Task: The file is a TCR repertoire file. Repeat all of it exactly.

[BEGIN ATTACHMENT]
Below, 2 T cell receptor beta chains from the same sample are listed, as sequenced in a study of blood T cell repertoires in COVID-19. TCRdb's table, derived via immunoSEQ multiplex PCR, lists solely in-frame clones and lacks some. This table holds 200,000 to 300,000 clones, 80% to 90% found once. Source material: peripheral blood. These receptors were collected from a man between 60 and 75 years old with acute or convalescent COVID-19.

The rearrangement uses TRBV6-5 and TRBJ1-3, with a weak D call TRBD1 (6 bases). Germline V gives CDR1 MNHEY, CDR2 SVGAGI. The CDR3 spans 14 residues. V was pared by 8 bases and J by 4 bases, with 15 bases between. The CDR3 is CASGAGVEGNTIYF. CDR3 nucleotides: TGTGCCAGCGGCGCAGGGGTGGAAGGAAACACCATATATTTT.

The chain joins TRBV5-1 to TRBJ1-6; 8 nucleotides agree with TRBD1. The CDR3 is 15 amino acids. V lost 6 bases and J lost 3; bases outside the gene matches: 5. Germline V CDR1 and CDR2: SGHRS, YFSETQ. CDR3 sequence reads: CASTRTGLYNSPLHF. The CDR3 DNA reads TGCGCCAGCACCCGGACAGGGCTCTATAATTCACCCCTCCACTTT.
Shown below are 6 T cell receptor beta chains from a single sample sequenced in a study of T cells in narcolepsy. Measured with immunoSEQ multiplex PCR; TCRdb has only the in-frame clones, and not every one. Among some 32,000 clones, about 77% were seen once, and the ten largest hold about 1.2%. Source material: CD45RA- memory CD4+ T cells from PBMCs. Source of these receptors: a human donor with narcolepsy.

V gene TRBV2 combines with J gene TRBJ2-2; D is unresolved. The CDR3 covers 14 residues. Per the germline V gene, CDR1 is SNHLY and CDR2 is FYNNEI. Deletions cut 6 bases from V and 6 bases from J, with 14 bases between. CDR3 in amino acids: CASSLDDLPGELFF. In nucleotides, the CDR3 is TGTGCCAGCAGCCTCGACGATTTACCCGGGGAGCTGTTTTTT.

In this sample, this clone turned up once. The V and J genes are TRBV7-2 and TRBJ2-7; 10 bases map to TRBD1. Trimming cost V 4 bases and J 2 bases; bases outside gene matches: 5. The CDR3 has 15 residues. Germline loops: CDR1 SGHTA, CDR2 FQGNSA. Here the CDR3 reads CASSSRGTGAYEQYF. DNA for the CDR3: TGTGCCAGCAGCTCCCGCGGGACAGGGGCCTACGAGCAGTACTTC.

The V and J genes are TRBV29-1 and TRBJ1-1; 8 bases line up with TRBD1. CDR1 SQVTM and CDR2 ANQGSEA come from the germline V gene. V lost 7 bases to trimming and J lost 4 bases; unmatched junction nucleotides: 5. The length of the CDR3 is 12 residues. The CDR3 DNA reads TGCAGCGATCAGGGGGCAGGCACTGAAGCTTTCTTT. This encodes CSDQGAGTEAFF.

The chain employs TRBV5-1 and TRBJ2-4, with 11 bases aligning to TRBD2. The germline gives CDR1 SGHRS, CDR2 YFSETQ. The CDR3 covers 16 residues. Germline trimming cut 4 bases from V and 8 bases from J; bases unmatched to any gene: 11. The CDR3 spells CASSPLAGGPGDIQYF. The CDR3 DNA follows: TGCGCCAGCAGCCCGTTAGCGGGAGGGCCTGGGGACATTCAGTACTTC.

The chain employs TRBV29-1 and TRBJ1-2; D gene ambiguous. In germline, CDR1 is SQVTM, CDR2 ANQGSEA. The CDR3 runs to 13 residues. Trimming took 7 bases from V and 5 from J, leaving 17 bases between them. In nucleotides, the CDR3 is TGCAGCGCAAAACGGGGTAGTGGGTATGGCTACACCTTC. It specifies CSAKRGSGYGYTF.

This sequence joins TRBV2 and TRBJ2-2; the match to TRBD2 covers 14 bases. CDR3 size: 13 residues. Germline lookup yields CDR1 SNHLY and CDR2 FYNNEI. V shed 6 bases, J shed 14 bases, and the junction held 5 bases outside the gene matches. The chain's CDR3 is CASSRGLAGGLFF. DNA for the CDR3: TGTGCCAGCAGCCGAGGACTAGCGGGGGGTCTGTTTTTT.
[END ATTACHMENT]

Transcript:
Below, 2 T cell receptor beta chains from the same sample are listed, as sequenced in a study of blood T cell repertoires in COVID-19. TCRdb's table, derived via immunoSEQ multiplex PCR, lists solely in-frame clones and lacks some. This table holds 200,000 to 300,000 clones, 80% to 90% found once. Source material: peripheral blood. These receptors were collected from a man between 60 and 75 years old with acute or convalescent COVID-19.

The rearrangement uses TRBV6-5 and TRBJ1-3, with a weak D call TRBD1 (6 bases). Germline V gives CDR1 MNHEY, CDR2 SVGAGI. The CDR3 spans 14 residues. V was pared by 8 bases and J by 4 bases, with 15 bases between. The CDR3 is CASGAGVEGNTIYF. CDR3 nucleotides: TGTGCCAGCGGCGCAGGGGTGGAAGGAAACACCATATATTTT.

The chain joins TRBV5-1 to TRBJ1-6; 8 nucleotides agree with TRBD1. The CDR3 is 15 amino acids. V lost 6 bases and J lost 3; bases outside the gene matches: 5. Germline V CDR1 and CDR2: SGHRS, YFSETQ. CDR3 sequence reads: CASTRTGLYNSPLHF. The CDR3 DNA reads TGCGCCAGCACCCGGACAGGGCTCTATAATTCACCCCTCCACTTT.
Shown below are 6 T cell receptor beta chains from a single sample sequenced in a study of T cells in narcolepsy. Measured with immunoSEQ multiplex PCR; TCRdb has only the in-frame clones, and not every one. Among some 32,000 clones, about 77% were seen once, and the ten largest hold about 1.2%. Source material: CD45RA- memory CD4+ T cells from PBMCs. Source of these receptors: a human donor with narcolepsy.

V gene TRBV2 combines with J gene TRBJ2-2; D is unresolved. The CDR3 covers 14 residues. Per the germline V gene, CDR1 is SNHLY and CDR2 is FYNNEI. Deletions cut 6 bases from V and 6 bases from J, with 14 bases between. CDR3 in amino acids: CASSLDDLPGELFF. In nucleotides, the CDR3 is TGTGCCAGCAGCCTCGACGATTTACCCGGGGAGCTGTTTTTT.

In this sample, this clone turned up once. The V and J genes are TRBV7-2 and TRBJ2-7; 10 bases map to TRBD1. Trimming cost V 4 bases and J 2 bases; bases outside gene matches: 5. The CDR3 has 15 residues. Germline loops: CDR1 SGHTA, CDR2 FQGNSA. Here the CDR3 reads CASSSRGTGAYEQYF. DNA for the CDR3: TGTGCCAGCAGCTCCCGCGGGACAGGGGCCTACGAGCAGTACTTC.

The V and J genes are TRBV29-1 and TRBJ1-1; 8 bases line up with TRBD1. CDR1 SQVTM and CDR2 ANQGSEA come from the germline V gene. V lost 7 bases to trimming and J lost 4 bases; unmatched junction nucleotides: 5. The length of the CDR3 is 12 residues. The CDR3 DNA reads TGCAGCGATCAGGGGGCAGGCACTGAAGCTTTCTTT. This encodes CSDQGAGTEAFF.

The chain employs TRBV5-1 and TRBJ2-4, with 11 bases aligning to TRBD2. The germline gives CDR1 SGHRS, CDR2 YFSETQ. The CDR3 covers 16 residues. Germline trimming cut 4 bases from V and 8 bases from J; bases unmatched to any gene: 11. The CDR3 spells CASSPLAGGPGDIQYF. The CDR3 DNA follows: TGCGCCAGCAGCCCGTTAGCGGGAGGGCCTGGGGACATTCAGTACTTC.

The chain employs TRBV29-1 and TRBJ1-2; D gene ambiguous. In germline, CDR1 is SQVTM, CDR2 ANQGSEA. The CDR3 runs to 13 residues. Trimming took 7 bases from V and 5 from J, leaving 17 bases between them. In nucleotides, the CDR3 is TGCAGCGCAAAACGGGGTAGTGGGTATGGCTACACCTTC. It specifies CSAKRGSGYGYTF.

This sequence joins TRBV2 and TRBJ2-2; the match to TRBD2 covers 14 bases. CDR3 size: 13 residues. Germline lookup yields CDR1 SNHLY and CDR2 FYNNEI. V shed 6 bases, J shed 14 bases, and the junction held 5 bases outside the gene matches. The chain's CDR3 is CASSRGLAGGLFF. DNA for the CDR3: TGTGCCAGCAGCCGAGGACTAGCGGGGGGTCTGTTTTTT.